Cerro de la Muerte otherwise called as Mountain of Death is known to be the highest point of Costa Rica in the Interamerican Highway. Rising from 5,000 to 11,500 feet in the stretch of San Isidro del General, Cerro de la Muerte presents itself as an astounding part of what is known to be the world’s longest motorable road.
More than its historical name, Cerro de la Muerte has gone far from just being associated with the early deaths in this point of the highway.
San Isidro del General is part of San Jose province and a hundred years ago, there wasn’t any highways or any kind of road for that matter. It used to be a place where people lived on raised and locally collected rice, fruits and vegetables, coffee, sugar cane, corns, pigs and dairy cattle. But as for their utensils, tools and clothing, these people relied solely on trading with San Jose.
This trade entailed shoeless men to carry 100 to 150 pounds of blackberries, rice and corn on their backs as well as herd their pigs and cattle for an entire month. Once they’ve reached the end of their journey, they make their way back to San Isidro for another month of barefoot walking.
They brave the mountains of Costa Rica crossing the Central Valley of Costa Rica. Once they’ve reached the most feared spot now called the Cerro de la Muerte, they experienced the coldest and most treacherous temperature many have died of. If they did not die of hypothermia, what kills them later on is pneumonia.
Today, the Mountain of Death is easily accessible thanks to the Interamerican Highway but to this day, its rich history is far from being forgotten.
Cerro de la Muerte is the highest tip in this side of Costa Rica that’s why it can get excruciatingly cold (below freezing point) but can get very hot as well once the sun rises–which can even cause you sun burns if you’re not wary about bringing sun blocks.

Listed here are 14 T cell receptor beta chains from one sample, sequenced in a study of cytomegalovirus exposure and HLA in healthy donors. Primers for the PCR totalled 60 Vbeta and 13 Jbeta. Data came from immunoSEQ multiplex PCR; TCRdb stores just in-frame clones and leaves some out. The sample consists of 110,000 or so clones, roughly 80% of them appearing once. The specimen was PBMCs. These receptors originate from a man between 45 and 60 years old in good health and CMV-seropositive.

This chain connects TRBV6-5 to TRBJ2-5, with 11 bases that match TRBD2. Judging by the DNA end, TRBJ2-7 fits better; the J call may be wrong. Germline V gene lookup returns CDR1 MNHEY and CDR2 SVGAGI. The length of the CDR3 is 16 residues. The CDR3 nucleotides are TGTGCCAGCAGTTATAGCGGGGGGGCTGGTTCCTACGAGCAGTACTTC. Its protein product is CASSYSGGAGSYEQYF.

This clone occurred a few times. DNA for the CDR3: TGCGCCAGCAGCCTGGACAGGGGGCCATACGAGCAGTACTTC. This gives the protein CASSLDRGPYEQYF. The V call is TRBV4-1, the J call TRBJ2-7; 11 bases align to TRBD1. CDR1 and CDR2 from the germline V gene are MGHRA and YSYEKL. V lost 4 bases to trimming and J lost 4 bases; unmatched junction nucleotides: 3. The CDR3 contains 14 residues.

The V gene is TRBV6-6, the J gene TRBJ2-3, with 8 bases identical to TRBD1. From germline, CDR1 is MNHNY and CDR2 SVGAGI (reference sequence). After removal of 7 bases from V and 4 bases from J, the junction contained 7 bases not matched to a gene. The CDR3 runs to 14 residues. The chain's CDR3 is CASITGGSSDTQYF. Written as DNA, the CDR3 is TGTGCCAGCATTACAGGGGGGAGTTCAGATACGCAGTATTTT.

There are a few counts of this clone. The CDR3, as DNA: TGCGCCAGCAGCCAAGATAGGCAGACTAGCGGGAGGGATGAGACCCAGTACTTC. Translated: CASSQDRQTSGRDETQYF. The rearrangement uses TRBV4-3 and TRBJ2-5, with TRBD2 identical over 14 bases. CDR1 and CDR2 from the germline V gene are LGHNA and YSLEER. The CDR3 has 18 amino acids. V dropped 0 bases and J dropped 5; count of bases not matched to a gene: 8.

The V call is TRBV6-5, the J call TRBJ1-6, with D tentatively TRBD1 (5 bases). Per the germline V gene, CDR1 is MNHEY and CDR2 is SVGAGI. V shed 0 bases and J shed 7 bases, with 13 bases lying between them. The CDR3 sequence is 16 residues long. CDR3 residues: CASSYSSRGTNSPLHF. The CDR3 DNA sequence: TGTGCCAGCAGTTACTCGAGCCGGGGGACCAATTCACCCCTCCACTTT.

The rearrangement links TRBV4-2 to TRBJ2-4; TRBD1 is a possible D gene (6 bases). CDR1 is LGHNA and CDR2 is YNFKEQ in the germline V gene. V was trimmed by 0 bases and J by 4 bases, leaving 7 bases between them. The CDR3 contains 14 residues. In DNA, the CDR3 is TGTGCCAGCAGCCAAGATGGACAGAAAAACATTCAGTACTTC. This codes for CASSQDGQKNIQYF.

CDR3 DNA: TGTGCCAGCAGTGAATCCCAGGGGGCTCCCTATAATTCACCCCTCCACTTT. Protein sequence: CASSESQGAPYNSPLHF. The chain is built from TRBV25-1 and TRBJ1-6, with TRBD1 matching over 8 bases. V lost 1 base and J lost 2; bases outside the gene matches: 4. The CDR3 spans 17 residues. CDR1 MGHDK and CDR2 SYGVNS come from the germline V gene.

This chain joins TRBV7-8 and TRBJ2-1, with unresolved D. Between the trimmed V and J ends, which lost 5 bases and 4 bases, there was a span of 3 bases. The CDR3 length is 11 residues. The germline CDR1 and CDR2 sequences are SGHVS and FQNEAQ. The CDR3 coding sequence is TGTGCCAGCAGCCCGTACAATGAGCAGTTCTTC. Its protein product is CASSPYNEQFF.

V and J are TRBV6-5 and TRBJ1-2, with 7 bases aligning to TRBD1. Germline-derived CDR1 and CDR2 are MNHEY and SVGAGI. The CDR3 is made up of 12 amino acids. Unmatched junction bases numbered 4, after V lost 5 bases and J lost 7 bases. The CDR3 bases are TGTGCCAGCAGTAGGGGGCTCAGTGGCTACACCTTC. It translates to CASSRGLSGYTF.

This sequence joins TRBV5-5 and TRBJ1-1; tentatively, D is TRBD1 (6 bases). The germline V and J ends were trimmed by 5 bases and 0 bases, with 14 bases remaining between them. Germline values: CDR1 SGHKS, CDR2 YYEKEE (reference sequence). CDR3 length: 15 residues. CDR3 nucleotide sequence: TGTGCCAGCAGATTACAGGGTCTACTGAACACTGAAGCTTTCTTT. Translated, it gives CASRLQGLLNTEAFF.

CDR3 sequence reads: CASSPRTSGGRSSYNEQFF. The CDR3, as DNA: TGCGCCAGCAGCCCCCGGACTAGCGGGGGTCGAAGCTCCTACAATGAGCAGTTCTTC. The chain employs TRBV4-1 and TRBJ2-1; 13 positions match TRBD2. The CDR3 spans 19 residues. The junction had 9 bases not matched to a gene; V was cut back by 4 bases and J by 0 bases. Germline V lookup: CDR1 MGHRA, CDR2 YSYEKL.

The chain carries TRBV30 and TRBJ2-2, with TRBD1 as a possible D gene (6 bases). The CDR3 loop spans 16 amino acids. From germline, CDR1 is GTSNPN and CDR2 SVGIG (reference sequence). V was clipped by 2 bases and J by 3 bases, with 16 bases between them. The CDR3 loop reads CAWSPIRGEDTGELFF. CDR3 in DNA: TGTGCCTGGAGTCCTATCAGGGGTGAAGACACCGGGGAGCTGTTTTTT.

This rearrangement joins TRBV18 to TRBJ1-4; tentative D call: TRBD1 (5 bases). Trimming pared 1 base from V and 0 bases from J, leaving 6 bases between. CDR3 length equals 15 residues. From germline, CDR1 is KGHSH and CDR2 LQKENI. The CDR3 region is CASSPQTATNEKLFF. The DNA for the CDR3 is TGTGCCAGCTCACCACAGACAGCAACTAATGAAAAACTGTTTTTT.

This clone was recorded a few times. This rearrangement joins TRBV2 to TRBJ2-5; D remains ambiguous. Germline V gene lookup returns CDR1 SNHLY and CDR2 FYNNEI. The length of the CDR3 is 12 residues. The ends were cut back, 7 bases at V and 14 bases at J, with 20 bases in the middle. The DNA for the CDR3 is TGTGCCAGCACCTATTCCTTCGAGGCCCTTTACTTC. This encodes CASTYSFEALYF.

Cerro de la Muerte Today
One fascinating thing about the trees in this part of Costa Rica is that they aren’t astoundingly tall but its vegetation is thick and luscious. This miniaturized flora has mostly been associated with myths of leprechauns and dwarves. Hikers, explorers and even those driving by get to enjoy this rich greenery and panoramic views of the mountains.
The wildlife here isn’t abundant because of its rough and rocky terrain. There are only occasional sightings of lizards and insects and a few other animals.
Bird-watching is now a famous activity in Cerro de la Muerte. Because of its high elevation, several bird species such as the Volcano Junco, breeds of hummingbirds (Black-bellied, Volcano, Mountain-gem, etc.) can be spotted hovering around the area and the very popular Quetzal.
Trout-fishing and horseback riding are couple of other things you can do around the area.
Going beyond its name and into how it is now, Mountain of Death continues to be of the most sought-after place for drivers and visitors of the Interamerican Highway. Although its unsafe conditions and alarming temperature still alert those who come by, Cerro de la Muerte has much more to offer now than a frightening past.
Take Avenida Central towards Cartago. Stay on the PanAmerican Highway and follow the signs for Panama. By bus, take the San Isidro del General bus which departs from the Coca-Cola bus station.
|Places to Stay Near Cerro de la Muerte|